Selective Mutism

Selective mutism (se-LEK-tiv MU-ti-zum) is a condition in which children feel so inhibited and anxious that they do not speak in particular situations, most commonly in school. Children with selective mutism are capable of speaking and communicating normally and do so in other situations, for example, at home.

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What Is Selective Mutism?

Selective mutism is a condition in which children feel anxious and inhibited and do not speak in certain situations. Children with selective mutism are capable of speaking normally and do so in other situations where they feel more comfortable. These children often talk normally at home, but they may completely stop talking around teachers, other children, or other adults. Their behavior gets in the way of their making friends and doing well in school.

Selective mutism, once thought to be quite rare, was beginning to be more widely recognized in the early 2000s. It used to be called elective mutism, because researchers thought that children were purposely choosing not to talk. It was sometimes thought that a child's refusal to speak was a way to rebel against adults or a sign of anger. The problem affects at least one in 100 school-age children. Most children are diagnosed between three and eight years old, but selective mutism may not cause problems until children start school. The condition may last for just a few months, but in some cases, if left untreated, selective mutism can last for years. Some experts believe that untreated selective mutism in children leads to social anxiety disorders * in their adult years. Experts have concluded that selective mutism is an extreme form of social anxiety in a child. Social anxiety is an intense lasting fear or extreme discomfort in social situations, and usually leads to avoidance of many social situations. With selective mutism, children seem to feel so self-conscious or anxious in certain situations that they avoid talking altogether.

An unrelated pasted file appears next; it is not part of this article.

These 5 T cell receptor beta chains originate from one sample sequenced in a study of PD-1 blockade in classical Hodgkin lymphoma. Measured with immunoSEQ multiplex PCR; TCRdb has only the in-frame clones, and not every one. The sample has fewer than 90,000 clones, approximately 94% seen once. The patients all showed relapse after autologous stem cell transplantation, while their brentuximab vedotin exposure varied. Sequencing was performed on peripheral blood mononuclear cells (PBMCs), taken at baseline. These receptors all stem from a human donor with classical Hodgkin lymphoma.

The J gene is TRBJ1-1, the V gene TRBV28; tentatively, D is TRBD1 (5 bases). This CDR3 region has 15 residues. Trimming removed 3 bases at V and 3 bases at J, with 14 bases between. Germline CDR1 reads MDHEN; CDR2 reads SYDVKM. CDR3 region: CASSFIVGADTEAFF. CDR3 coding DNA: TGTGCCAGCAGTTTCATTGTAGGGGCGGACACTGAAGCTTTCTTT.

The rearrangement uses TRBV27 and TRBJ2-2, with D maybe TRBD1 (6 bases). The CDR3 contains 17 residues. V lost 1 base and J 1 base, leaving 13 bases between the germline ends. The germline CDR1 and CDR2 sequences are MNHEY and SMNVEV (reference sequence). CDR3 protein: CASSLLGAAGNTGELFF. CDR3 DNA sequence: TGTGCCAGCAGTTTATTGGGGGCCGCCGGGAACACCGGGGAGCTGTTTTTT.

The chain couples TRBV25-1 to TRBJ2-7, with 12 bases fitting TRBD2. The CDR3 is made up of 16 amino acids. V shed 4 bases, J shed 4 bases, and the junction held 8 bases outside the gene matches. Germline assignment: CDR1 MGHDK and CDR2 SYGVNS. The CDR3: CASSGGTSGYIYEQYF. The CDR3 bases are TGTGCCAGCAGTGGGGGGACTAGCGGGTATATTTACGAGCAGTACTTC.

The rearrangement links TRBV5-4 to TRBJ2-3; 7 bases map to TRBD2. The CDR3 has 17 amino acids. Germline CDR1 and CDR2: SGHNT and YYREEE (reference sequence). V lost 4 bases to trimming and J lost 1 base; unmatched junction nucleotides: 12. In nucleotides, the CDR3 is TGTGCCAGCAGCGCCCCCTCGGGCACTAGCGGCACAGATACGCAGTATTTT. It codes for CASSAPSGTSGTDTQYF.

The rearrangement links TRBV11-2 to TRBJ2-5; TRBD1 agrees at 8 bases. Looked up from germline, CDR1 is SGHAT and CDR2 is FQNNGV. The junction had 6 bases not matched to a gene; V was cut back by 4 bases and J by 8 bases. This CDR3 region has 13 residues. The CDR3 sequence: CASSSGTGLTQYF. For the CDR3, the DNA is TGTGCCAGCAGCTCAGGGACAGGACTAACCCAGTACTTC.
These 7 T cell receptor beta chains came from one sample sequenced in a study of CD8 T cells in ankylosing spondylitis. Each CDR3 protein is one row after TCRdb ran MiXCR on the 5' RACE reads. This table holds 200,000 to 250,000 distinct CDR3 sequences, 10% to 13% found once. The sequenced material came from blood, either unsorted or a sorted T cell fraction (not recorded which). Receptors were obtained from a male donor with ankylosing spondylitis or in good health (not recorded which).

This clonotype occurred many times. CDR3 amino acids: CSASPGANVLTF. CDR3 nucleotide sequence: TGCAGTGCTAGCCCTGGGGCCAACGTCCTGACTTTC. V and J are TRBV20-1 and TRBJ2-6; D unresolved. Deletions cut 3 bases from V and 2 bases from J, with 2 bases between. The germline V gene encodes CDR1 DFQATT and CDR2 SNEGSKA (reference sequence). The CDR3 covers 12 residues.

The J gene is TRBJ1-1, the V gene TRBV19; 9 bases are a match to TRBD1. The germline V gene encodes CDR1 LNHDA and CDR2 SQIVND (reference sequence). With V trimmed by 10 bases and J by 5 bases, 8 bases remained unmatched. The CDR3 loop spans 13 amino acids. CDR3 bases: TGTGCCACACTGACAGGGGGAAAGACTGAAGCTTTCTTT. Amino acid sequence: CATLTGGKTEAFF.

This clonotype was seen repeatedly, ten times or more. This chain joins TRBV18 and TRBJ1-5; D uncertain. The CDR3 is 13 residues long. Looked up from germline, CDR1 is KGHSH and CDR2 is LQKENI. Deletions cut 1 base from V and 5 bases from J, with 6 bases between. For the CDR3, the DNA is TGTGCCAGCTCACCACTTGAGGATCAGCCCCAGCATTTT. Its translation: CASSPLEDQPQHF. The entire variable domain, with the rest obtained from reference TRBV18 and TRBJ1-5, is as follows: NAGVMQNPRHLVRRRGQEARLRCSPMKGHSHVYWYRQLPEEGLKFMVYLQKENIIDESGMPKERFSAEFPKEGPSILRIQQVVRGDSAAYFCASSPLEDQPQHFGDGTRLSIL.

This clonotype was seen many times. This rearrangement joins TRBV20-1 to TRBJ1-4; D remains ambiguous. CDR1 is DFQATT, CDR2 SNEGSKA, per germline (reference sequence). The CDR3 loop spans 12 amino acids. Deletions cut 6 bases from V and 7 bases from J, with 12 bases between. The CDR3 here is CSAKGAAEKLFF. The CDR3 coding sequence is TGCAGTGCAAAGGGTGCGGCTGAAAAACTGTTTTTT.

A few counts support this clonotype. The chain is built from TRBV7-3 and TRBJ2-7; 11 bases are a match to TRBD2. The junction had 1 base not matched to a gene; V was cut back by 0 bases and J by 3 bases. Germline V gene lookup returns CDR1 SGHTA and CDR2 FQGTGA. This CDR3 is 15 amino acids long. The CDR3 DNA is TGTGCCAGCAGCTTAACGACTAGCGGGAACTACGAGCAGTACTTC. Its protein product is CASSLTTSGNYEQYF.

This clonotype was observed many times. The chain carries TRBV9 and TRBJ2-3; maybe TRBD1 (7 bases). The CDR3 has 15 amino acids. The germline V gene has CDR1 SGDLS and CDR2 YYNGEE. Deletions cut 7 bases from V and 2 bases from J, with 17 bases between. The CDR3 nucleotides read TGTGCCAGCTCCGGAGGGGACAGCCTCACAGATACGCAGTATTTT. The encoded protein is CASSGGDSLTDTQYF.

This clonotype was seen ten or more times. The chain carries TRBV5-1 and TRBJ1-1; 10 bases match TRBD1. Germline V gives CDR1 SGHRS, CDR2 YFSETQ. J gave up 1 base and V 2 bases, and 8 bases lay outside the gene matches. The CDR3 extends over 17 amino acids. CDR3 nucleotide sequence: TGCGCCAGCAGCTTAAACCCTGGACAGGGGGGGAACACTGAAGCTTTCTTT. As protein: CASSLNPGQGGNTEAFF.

What Causes Selective Mutism?

There is no single cause of selective mutism. As with other forms of anxiety, some children may be more likely to have this problem if anxiety or extreme shyness runs in the family, or if they are born with a shy nature. Beyond genetics, in some families in which adults are anxious, children may learn to feel socially anxious by watching the way adults react and behave. Upsetting or stressful events like divorce, the death of a loved one, or frequent moves may trigger selective mutism in a child who is prone to anxiety.

What Are the Symptoms of Selective Mutism?

How Is Selective Mutism Diagnosed?

Some children with selective mutism will speak to a mental health professional, but others will not. Even if children are silent, a skilled professional therapist still can learn a lot by watching how they behave. The therapist can also talk to parents and teachers to find out more about the problem and possible factors that contribute to it. In addition, a number of tests may be used to exclude other possible causes for failing to speak. These include special medical tests to rule out brain damage, intelligence and academic tests to rule out learning problems, speech and language tests to rule out communication disorders * , and hearing tests to rule out hearing loss.